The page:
Pre Employment Testing vs. Post Offer Employment Testing

Pre Employment Testing

Pre Employment vs. Post Offer Employment Testing

Increased regulation, corporate risk control objectives, and employee satisfaction and retention are all factors driving employee acquisition protocols used by Human Resource (HR) departments. When it comes to employee satisfaction and retention, maintaining a safe and productive work environment is a common element of HR success that begins with determining a prospective employee’s fitness for a particular job or role. No level of de facto safeguard is likely to be as effective in protecting your employees’ well-being as pro-actively ensuring their physical capabilities are in line with the physical demands of the job. Moreover, with zealous litigators seemingly running amuck in the US labor markets, it is sound business practice to use the best available candidate assessment and selection methods.

There are several “flavors” of physical assessment available to employers when screening prospective employees. The differences between them affect not only the effectiveness of the screening process in protecting employers and employees, but also the usefulness of the data each assessment produces. Let’s examine two protocols for candidate physical testing: pre-employment testing and post-offer testing.

Pre-employment testing might also be called “traditional” physical screening. The assessment is done after a candidate applies for a job and may be used by the employer to narrow the field of candidates in consideration for a job offer. This is due, in part, to the nature of the testing. Pre-employment testing is a non-medical test with no medical questions or history and thus does not capture any data that might be used as an illegal hiring bias.
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In contrast, post-offer testing occurs only after a candidate has been offered a job contingent on satisfactorily passing the assessment. This type of test can and usually does include elements considered medical in nature including a medical history work up. While this is a key difference between the testing types from an HR perspective, the relative value of these testing types comes from the quality and utility of the testing results.

Post-offer testing provides a far richer data set than traditional pre-employment testing, including a medical history and pre-existing condition catalog that is helpful in assessing appropriate workers compensation responsibility after an on-the-job injury. A post-offer Physical Capacity Profile® (PCP) test measures body fat and weight, range of motion, limb strength, lift strength and more. Unlike a go / no-go result yielded from pre-employment testing for a particular job, a complete PCP determines quantitative physical limits that are correlated with Department of Labor strength categories and is compliant with ADA, EEOC and HIPAA.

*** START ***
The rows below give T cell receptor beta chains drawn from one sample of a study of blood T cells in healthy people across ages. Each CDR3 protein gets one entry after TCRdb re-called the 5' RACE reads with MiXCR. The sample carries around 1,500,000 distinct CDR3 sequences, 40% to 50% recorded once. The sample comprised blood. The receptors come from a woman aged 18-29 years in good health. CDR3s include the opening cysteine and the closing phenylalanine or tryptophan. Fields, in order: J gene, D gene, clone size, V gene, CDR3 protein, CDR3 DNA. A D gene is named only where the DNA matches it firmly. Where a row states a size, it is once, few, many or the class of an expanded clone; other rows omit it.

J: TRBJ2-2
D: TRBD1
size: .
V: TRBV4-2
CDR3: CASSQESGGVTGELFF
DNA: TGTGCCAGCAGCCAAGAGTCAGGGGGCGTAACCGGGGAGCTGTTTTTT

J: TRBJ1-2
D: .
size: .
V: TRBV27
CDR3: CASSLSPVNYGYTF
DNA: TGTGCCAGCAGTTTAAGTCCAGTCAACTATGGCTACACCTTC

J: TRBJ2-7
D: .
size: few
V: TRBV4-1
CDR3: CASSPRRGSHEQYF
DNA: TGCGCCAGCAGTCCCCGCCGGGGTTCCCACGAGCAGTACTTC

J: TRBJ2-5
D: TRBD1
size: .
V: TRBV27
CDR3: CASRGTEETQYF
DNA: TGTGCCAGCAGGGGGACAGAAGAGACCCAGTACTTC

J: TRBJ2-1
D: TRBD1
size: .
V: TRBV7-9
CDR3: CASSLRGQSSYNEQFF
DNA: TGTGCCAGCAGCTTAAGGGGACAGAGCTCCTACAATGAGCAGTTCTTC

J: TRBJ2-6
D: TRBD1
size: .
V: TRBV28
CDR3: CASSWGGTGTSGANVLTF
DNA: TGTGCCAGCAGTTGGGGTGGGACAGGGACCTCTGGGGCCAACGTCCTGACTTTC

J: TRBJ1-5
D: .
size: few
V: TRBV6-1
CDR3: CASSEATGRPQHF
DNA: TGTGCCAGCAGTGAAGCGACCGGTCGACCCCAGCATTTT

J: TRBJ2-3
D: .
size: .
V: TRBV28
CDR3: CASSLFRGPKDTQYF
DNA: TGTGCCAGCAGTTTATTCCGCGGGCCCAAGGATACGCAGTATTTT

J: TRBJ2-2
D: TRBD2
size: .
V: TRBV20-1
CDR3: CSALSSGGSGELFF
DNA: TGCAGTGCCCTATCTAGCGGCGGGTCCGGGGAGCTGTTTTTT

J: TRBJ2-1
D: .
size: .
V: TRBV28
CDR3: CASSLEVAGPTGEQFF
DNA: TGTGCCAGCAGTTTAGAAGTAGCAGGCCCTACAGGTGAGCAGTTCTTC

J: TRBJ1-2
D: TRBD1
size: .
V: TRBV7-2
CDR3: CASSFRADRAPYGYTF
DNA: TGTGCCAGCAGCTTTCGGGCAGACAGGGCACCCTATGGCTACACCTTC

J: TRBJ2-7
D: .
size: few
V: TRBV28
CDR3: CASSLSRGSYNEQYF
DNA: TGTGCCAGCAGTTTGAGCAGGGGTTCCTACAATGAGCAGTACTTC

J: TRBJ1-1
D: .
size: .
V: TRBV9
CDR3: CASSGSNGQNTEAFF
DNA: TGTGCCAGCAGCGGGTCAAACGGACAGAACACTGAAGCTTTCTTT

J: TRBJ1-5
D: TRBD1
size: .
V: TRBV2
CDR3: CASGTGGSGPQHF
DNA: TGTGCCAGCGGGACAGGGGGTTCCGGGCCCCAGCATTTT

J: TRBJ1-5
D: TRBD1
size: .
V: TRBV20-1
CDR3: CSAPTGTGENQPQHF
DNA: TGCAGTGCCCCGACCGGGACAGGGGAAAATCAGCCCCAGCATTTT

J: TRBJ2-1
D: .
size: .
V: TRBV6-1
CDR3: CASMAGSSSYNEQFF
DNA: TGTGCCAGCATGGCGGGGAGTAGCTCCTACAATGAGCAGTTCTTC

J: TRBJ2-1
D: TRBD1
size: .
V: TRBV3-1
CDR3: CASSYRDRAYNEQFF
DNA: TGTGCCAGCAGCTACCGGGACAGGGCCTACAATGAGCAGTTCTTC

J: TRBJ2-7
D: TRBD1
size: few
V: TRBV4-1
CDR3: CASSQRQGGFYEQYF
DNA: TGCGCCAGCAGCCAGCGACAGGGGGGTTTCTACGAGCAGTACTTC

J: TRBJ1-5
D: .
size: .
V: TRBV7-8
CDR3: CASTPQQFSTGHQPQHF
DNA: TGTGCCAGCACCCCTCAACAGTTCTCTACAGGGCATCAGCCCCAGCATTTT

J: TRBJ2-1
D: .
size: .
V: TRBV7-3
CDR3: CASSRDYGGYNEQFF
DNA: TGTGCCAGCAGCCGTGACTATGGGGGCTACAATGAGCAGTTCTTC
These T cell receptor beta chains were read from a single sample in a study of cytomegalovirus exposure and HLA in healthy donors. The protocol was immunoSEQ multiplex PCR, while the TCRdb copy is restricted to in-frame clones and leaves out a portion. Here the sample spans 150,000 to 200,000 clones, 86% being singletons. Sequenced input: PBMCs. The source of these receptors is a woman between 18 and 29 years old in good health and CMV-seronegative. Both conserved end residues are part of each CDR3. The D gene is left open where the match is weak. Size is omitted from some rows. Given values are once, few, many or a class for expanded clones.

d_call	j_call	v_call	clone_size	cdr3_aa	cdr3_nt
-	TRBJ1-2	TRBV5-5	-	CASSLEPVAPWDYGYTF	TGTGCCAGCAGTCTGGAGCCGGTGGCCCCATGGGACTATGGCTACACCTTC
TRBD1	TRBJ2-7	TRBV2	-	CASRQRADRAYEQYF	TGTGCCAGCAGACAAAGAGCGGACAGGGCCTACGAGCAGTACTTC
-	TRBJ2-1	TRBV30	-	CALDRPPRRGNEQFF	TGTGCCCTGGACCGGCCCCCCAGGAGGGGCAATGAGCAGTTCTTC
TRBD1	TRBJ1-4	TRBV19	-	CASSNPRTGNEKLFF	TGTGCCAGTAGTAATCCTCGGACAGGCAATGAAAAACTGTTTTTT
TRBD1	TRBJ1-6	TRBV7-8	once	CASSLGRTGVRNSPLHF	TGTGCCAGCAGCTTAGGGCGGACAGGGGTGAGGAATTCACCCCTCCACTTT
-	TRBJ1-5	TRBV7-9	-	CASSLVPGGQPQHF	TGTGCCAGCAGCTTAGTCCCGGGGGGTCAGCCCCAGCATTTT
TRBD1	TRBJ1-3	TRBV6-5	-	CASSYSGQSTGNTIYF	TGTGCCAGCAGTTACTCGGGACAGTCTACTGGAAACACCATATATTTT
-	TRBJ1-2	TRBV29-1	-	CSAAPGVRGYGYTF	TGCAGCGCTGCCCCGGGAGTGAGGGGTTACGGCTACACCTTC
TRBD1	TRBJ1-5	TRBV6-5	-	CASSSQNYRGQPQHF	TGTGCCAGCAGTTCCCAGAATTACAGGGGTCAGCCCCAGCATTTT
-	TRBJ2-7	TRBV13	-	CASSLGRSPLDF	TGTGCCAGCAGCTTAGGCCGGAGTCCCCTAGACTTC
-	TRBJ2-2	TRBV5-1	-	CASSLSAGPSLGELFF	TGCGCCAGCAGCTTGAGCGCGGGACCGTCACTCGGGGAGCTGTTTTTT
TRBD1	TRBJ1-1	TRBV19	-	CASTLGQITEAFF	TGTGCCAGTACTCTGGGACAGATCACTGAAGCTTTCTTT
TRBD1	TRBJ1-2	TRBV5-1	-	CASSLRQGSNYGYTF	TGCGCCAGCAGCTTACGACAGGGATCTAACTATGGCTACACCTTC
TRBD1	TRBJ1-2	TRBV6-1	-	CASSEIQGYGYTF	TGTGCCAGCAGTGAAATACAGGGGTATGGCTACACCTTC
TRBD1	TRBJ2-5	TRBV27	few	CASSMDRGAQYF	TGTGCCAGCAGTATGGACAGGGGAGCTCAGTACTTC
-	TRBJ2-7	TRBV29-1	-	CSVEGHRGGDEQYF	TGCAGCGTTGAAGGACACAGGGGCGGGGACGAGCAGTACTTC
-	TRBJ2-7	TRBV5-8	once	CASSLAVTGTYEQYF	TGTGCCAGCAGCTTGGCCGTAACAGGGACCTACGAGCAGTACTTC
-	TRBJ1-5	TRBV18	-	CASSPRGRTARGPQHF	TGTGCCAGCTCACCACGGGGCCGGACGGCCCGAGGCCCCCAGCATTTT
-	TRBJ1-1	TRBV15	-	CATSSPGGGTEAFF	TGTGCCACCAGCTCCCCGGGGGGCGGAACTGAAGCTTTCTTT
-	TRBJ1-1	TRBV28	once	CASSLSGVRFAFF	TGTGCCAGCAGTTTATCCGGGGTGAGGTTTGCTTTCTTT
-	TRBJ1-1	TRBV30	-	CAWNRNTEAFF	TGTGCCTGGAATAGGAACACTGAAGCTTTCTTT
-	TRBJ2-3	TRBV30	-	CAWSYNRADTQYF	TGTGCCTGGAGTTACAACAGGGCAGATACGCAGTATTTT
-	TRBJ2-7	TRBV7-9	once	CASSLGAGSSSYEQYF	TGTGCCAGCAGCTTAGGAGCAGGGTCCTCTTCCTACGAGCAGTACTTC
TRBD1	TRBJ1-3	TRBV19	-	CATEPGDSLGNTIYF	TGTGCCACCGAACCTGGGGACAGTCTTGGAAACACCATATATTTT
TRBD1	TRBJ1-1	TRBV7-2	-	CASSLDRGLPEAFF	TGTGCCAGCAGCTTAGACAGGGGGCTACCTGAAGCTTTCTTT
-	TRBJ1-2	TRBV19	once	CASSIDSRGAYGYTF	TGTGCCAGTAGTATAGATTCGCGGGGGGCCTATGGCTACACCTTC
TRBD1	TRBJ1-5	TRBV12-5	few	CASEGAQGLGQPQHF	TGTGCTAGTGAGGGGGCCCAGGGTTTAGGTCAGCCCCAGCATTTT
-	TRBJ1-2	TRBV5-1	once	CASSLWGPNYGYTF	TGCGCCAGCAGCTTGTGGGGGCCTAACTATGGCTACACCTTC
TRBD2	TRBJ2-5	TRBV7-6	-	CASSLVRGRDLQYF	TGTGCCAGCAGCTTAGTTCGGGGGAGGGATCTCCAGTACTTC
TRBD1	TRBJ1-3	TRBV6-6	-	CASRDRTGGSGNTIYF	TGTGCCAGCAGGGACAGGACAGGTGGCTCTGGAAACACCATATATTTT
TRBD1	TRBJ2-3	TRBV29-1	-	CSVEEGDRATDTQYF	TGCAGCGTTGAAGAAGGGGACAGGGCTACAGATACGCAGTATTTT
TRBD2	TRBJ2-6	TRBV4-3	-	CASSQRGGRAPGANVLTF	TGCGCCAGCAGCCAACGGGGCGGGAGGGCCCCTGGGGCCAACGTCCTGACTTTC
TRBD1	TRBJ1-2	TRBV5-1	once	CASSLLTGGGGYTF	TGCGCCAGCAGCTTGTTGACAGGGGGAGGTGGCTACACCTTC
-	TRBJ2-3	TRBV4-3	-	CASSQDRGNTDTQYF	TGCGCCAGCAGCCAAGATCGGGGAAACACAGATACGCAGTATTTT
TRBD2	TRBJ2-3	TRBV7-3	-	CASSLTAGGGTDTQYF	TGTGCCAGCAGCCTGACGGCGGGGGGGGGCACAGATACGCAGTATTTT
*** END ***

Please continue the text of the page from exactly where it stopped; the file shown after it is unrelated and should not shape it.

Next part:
pre vs post offer employment testing - arm strength
pre vs post offer employment testing - finger strength
pre vs post offer testing - body fat
pre vs post offer testing - lifting strength
Because the assessment data is quantitative, it can be used as a baseline for comparison to any future post-injury assessment. Likewise, test data is benchmarked against AMA guidelines. These test attributes are compelling in workers compensation cases where a comparison of pre and post injury impairments is the determining factor in claim awards.

So how do these testing differences translate into realizable benefits to an employer considering what method to use? In some cases, post-offer testing might be more expensive because, as a medical test, it requires medical staff to perform. However, the cost savings an employer generally realizes from improved matching of candidates to job requirements far exceed any testing costs. Multiple studies[1],[2] have shown drastic reductions in job-related injuries when employees are matched to job requirements through PCP test results. Those reductions not only prevent workers compensation claims, they increase the number of healthy work days across an organization.

Similarly, reductions in workers compensation claim payouts are realized when pre-injury impairments are catalogued before an injury occurs. This limits workers compensation to covering only impairments related to on-the-job injuries. In addition, accurate measurement of whether an impairment was job-related is a significant factor in preventing experience rate modification for insurance premiums. In one study2, average annual workers compensation expenses were shown to decline 36% once PCP post-offer testing was instituted as a candidate assessment method.

Beyond monetary considerations, employers can use post-offer PCP testing to create a safer, more effective workforce that is matched to the jobs at hand. For more information on how to utilize post-offer Physical Capacity Profile® testing in your organization, contact us at 785-825-4444.
[1]Harbin G, Olson J, Post-Offer, Pre-Placement Testing in Industry, American Journal of Industrial Medicine, 2005, 47(4):303
[2]Harbin G, et al., Shoulder injury reduction with post-offer testing, Work, 2011, 39(2):113-123
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